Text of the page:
Experienced investors and those committed to following strict investment guidelines often use valuations to determine whether a stock would make a good buy at that time. Examples of these metrics include price to earnings (P/E), price to sales (P/S), and price to book (P/B). Unfortunately, many investors use these metrics improperly. In addition, these metrics are largely useless when assessing companies in the high-growth phase of its business. For example, it’s impossible to evaluate a company on its P/E if it has no earnings.
Focusing on P/S and P/B, I will discuss three stocks that look very expensive according to popular valuation metrics. Investing in these companies today could seem like an excellent financial decision years down the road, regardless of what valuation metrics indicate.
A top stock in 2020
Last year, Docebo (TSX:DCBO)(NASDAQ:DCBO) was one of the brightest stars on the TSX. The company’s main offering is a cloud-based, AI-powered, eLearning platform for enterprises. Soon after its IPO in October 2019, the COVID-19 pandemic caused its stock to crash about 35%. However, investors quickly realized that Docebo could be essential to the success of many businesses. As a result, Docebo stock soared more than 650%. Unfortunately, this year has been rough. The company has lost 16% of its value, as of this writing.
Even at these depressed levels, Docebo stock trades at a premium according to its valuation multiples. Value investors usually hope for P/S ratios under 2, Docebo’s P/S is currently about 31. In addition, it has a P/B over 11, whereas investors usually look for ratios under one. Despite these indications that Docebo is overvalued, the stock could see a lot of growth moving forward. Developments like its multi-year partnership with Amazon will do a lot in pushing its price higher. Docebo has all of the makings to be a top stock for years.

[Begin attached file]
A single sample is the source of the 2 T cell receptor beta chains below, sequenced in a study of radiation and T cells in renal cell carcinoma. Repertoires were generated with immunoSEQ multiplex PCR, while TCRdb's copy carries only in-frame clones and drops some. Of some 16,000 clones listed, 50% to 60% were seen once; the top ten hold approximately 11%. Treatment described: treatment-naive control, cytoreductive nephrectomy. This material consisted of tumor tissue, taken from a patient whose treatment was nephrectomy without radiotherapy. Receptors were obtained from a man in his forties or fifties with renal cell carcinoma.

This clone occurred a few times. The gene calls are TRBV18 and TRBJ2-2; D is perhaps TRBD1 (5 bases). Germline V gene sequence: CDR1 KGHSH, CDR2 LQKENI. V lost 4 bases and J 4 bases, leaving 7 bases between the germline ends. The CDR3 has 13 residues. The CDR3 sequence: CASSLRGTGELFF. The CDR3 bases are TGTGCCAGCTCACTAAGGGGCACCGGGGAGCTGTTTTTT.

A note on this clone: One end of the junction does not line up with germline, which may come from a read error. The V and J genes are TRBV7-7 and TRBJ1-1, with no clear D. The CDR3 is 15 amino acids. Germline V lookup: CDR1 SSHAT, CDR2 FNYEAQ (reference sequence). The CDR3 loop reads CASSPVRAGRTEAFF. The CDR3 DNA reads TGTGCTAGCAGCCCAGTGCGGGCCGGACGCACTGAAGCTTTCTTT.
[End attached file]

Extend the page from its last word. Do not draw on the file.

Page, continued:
This stock was a market favourite last year
Lightspeed (TSX:LSPD)(NYSE:LSPD) is another company that held its IPO in 2019. Like Docebo, Lightspeed saw its stock plummet at the start of the pandemic. Investors were worried about the company’s exposure to small- and medium-sized businesses that were disproportionately affected by the COVID lockdowns. However, Lightspeed’s founder and CEO, Dax DaSilva, managed to make all of the right moves, which ended up allowing many of its businesses to thrive during the pandemic.
As a result of the quick thinking by Lightspeed’s management team, the company saw its stock gain more than 600% since hitting its lowest point after the March crash. Today, Lightspeed has a P/S ratio of about 52. Value investors wouldn’t touch this stock with a 12-foot pole. However, Lightspeed is quickly becoming an international leader in POS systems among small- and medium-sized companies. Today, the company is present in more than 100 countries and serves about 140,000 customers. This is just the beginning.
Canada’s top growth stock
It shouldn’t come as a surprise that Shopify (TSX:SHOP)(NYSE:SHOP) is listed among the most expensive growth stocks in Canada. Shopify stock has been on a tear since its IPO, and rightfully so. Since going public, Shopify’s revenue growth has continued to increase at a rapid pace. In 2020, the company reported a revenue increase of 86% year over year. This year, Shopify reported a 110% increase in its Q1 revenue. Clearly, the company isn’t done growing.
Shopify’s P/S ratio is slightly below 55, as of this writing. Its PB is perhaps even more mind-blowing, which is currently above 20. However, it’s not very hard to believe that buying Shopify today wouldn’t be a great opportunity for growth — especially if the company continues to grow as it has been over the past few years.
This article represents the opinion of the writer, who may disagree with the “official” recommendation position of a Motley Fool premium service or advisor. We’re Motley! Questioning an investing thesis — even one of our own — helps us all think critically about investing and make decisions that help us become smarter, happier, and richer, so we sometimes publish articles that may not be in line with recommendations, rankings or other content.
Fool contributor Jed Lloren owns shares of Shopify. John Mackey, CEO of Whole Foods Market, an Amazon subsidiary, is a member of The Motley Fool’s board of directors. The Motley Fool owns shares of and recommends Amazon, Docebo Inc., Lightspeed POS Inc, and Shopify. The Motley Fool recommends the following options: long January 2022 $1,920 calls on Amazon, long January 2023 $1,140 calls on Shopify, short January 2022 $1,940 calls on Amazon, and short January 2023 $1,160 calls on Shopify.